Baile, W

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    Annotated Bibliography:

    Improving Communication in Oncology

    Kathleen Keefe-Cooperman, PsyD

    September 2000

Bayer Institute for Health Care Communication

    Copyright ? 1999 The Bayer Institute for Health Care Communication West Haven, CT


     We created this annotated bibliography to support the development of educational programs to help

    physicians communicate more effectively with people diagnosed with cancer. We searched Medline, Psyclit, and Cancer computerized databases for articles published primarily since 1990. Our aim was to identify empiric research, literature reviews, and literature-based opinion pieces that clarified important aspects of communication at the transition from cure or control of cancer, to control of symptoms. Thus the

    bibliography is not meant to reflect the entire clinician-patient communication literature, either generally or for people with cancer. We also recognized that the transition is in some ways an artifact of the medical profession not addressing “cure” and “care” equally, in the context of a longitudinal relationship. Despite this ideal, and for a variety of reasons, physicians and patients still experience this transition as a major shift in the goals and nature of treatment, and in the physician-patient relationship.

     We identified and annotated 375 articles for this project. This bibliography includes the ones that make the greatest contribution to understanding the transition. The articles are organized into the following categories:

I Physician-patient communication

    A) Communication skills training

    B) Physician-patient relationship

    C) Giving information

    D) Empathy and support

    E) Shared decision-making

II Oncologist stress and burnout

III Communication at the end of life: Quality of life

IV Hope and spirituality


    A. Communication skills training

Baile WF, Kudelka AP, Beale EA, et al. Communication skills training in oncology:

    Description and preliminary outcomes of workshops on breaking bad news and managing patient

    reactions to illness. Cancer. 1999;in press. Objective: To increase oncologists' confidence in breaking bad news and managing stressful patient


    Design: Two half-day workshops.

    Setting: University of Texas MD Anderson Cancer Center

    Subjects: Twenty-seven oncology faculty of which fifteen attended the bad news workshop and

    twelve the "problem situation" workshop.

    Interventions: One workshop focused on breaking bad news and the other on dealing with "problem

    situations." The five-hour workshops combined a didactic presentation with experiential

    role-plays to enhance communication skills. The participants met as a large group for the

    didactic portion and in small groups with trained facilitators for the role-plays. Measures: Self-efficacy measures were administered before and after the workshops. Additionally,

    participants were mailed a follow-up workshop satisfaction questionnaire. Results: Participants expressed satisfaction with the workshop and evidenced greater confidence in

    communicating bad news and managing difficult situations. Conclusions: Communication workshops, though in need of longitudinal research, may be a viable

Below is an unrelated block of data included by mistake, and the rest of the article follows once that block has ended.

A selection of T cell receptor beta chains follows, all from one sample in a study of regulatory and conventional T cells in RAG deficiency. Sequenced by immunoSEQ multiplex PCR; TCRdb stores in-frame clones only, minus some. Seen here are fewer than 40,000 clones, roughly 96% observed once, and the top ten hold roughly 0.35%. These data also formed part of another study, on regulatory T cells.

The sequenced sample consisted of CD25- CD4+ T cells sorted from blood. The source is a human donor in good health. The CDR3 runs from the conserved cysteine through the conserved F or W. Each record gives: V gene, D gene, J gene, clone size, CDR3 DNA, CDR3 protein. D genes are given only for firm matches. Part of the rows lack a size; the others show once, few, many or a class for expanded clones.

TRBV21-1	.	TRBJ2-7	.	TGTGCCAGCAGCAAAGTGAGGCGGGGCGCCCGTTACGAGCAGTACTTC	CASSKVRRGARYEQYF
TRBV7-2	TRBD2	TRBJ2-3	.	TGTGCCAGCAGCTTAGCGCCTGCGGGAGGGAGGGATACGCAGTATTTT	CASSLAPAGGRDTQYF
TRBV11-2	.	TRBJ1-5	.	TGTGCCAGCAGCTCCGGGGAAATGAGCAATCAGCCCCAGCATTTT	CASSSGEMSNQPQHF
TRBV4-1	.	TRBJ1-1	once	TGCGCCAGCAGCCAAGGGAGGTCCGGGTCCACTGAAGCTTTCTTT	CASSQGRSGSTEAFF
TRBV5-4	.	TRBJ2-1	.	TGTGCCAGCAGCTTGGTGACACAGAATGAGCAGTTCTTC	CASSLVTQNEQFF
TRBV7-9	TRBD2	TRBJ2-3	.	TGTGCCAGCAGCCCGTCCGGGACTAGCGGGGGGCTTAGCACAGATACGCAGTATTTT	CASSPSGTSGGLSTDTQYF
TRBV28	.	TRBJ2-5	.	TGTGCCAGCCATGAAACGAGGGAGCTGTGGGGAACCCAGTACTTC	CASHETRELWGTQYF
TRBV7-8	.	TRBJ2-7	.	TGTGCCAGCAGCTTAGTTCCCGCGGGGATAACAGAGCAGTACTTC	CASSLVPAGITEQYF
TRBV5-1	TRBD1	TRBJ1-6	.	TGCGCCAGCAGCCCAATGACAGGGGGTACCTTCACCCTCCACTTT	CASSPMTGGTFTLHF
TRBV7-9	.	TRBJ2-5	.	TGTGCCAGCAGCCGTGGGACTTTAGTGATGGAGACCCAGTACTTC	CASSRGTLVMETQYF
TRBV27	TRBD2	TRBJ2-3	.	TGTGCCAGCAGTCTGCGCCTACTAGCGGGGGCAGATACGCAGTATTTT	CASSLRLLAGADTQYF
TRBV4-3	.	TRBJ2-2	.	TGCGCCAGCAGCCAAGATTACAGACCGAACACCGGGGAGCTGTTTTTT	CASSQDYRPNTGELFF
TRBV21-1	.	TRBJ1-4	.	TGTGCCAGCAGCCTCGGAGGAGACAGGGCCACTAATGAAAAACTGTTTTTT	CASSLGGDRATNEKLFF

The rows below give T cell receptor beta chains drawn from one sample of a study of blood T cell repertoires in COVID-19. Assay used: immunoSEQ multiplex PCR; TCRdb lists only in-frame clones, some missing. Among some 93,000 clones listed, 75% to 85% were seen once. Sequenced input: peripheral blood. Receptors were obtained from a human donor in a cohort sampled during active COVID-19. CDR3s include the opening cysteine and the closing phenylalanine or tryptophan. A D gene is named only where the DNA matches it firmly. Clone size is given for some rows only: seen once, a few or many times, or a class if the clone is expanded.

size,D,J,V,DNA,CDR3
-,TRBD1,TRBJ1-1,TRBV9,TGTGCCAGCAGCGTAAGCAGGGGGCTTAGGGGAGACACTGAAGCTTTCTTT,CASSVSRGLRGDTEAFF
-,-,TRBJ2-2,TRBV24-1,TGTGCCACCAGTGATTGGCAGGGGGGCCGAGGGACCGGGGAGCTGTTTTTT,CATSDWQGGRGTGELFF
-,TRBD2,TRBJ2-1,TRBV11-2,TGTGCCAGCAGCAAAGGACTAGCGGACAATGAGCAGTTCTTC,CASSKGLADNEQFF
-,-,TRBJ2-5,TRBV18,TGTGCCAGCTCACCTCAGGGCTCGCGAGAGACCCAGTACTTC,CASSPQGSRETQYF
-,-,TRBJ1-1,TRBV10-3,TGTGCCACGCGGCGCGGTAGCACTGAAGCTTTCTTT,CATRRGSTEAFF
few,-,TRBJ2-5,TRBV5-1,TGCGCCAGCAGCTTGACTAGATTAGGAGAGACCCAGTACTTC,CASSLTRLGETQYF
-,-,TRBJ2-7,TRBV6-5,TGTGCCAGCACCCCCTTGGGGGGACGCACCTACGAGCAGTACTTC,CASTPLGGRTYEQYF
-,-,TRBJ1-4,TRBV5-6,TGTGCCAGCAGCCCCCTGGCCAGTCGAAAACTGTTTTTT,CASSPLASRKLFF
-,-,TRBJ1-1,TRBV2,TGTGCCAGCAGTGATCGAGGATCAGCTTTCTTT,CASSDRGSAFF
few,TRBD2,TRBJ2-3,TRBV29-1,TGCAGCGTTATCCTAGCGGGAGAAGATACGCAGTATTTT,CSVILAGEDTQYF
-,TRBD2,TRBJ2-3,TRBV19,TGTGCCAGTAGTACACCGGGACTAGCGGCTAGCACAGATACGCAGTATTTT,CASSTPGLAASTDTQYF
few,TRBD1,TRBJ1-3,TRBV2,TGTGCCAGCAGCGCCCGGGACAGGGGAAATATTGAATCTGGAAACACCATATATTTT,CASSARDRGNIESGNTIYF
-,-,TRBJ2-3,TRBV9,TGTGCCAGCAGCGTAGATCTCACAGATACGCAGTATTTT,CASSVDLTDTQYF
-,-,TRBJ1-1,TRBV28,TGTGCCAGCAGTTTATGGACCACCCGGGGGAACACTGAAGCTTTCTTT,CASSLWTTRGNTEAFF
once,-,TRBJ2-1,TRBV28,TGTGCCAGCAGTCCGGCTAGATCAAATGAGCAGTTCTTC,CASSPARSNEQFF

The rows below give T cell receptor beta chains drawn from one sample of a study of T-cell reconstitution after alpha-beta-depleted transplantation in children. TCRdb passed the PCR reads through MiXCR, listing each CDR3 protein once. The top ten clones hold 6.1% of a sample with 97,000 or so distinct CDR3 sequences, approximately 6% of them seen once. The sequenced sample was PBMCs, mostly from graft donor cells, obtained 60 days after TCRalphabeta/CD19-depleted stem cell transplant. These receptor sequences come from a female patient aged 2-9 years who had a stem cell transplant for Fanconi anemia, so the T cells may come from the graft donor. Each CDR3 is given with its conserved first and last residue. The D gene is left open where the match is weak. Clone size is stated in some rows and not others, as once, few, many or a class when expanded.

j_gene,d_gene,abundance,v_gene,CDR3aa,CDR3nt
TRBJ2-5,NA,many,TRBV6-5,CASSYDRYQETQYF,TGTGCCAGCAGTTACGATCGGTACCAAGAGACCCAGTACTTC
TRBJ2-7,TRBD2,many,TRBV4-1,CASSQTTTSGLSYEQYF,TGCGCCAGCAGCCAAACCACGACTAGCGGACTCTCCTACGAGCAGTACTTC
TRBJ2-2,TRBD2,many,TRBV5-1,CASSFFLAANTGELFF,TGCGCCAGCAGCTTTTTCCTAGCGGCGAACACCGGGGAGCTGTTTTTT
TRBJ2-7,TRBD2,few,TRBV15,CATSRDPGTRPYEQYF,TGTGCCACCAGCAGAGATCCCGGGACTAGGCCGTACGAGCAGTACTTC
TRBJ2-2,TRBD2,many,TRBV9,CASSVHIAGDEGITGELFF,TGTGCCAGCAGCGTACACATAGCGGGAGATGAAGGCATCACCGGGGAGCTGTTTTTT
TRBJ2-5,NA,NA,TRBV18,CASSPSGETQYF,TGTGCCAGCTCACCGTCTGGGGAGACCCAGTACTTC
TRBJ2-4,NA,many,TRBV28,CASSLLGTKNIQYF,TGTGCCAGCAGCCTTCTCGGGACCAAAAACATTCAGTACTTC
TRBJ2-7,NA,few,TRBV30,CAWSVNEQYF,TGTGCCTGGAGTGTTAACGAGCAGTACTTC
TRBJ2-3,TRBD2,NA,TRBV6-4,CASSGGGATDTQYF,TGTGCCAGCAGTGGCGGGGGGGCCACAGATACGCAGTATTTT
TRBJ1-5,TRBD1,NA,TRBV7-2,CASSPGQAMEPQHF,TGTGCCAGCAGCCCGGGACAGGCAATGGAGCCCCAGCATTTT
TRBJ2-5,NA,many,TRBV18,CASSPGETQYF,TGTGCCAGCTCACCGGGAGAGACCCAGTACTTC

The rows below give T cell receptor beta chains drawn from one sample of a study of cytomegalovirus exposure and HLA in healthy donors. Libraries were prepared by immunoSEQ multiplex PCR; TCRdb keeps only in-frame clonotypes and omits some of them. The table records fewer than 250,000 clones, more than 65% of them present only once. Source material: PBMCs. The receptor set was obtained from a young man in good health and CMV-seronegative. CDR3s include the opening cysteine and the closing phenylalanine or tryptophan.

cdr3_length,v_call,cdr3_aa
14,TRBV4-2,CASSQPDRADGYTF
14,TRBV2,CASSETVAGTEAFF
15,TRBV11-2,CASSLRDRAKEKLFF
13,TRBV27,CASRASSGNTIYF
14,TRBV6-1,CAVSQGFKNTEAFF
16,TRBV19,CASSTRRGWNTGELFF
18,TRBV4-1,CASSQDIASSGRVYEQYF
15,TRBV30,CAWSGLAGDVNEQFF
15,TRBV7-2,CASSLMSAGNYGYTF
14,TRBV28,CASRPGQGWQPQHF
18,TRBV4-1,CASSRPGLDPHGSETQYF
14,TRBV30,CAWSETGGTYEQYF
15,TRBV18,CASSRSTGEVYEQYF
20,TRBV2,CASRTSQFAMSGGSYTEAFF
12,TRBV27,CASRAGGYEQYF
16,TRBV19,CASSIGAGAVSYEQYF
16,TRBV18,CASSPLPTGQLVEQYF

means of providing training to oncologists.

Garg A, Buckman R, Kason Y. Teaching medical students how to break bad news. Can Med

    Assoc J. 1997;156:1159-1164.

    Objective: To educate medical students on how to break bad news to patients and their families in an

    empathic and competent manner.

    Design: Pre/Post test design.

    Setting: Seven teaching hospitals affiliated with the University of Toronto since 1987.

    Subjects: Out of 1260 medical students, 940 precourse and 503 postcourse questionnaires were

    completed. For the final analysis, only 359 questionnaires could be used. The course was

    given to all medical students in their 3rd preclinical year. Interventions: The course consisted of 2 half-day, 3-hour-long sessions given 1 or 2 weeks apart. The

    course goals were to reinforce medical interviewing skills learned in the previous 2 years,

    to teach advance medical interviewing skills, and to give practice in those skills while

    providing individualized, constructive feedback. Students received a workbook

    containing role-play and small-group exercises, and a recommended reading list. Two 30-

    minute videos were produced for the class and one was shown at the beginning of each

    class followed by a 15-minute discussion. The second session focused on difficult

    questions and emotions.

    Measures: Students were given pre- and postcourse questionnaires.

    Results: Students found the course enjoyable and useful. Following the course, 92% of the

    students felt they had a firm plan for giving bad news as opposed to the precourse result

    of 49%. Before the course, 23% of the students felt competent as compared to 74%

    following the course. Students who had witnessed role models break bad news rated them

    highly and had a plan in mind for how to accomplish this task as well as a higher sense of

    competence. Only 11 questionnaires showed a loss of perceived competence or strategy

    or both. The precourse questionnaire showed 68% of students thought about the task of

    breaking bad news often or very often.

Conclusions: Courses on teaching students communication skills can be incorporated into medical

    school curricula successfully with students finding the courses enjoyable and useful.

Glimelius B, Birgegard G, Hoffman K, Kvale G, Sjoden PO. Information to and communication

    with cancer patients: Improvements and psychosocial correlates in a comprehensive care program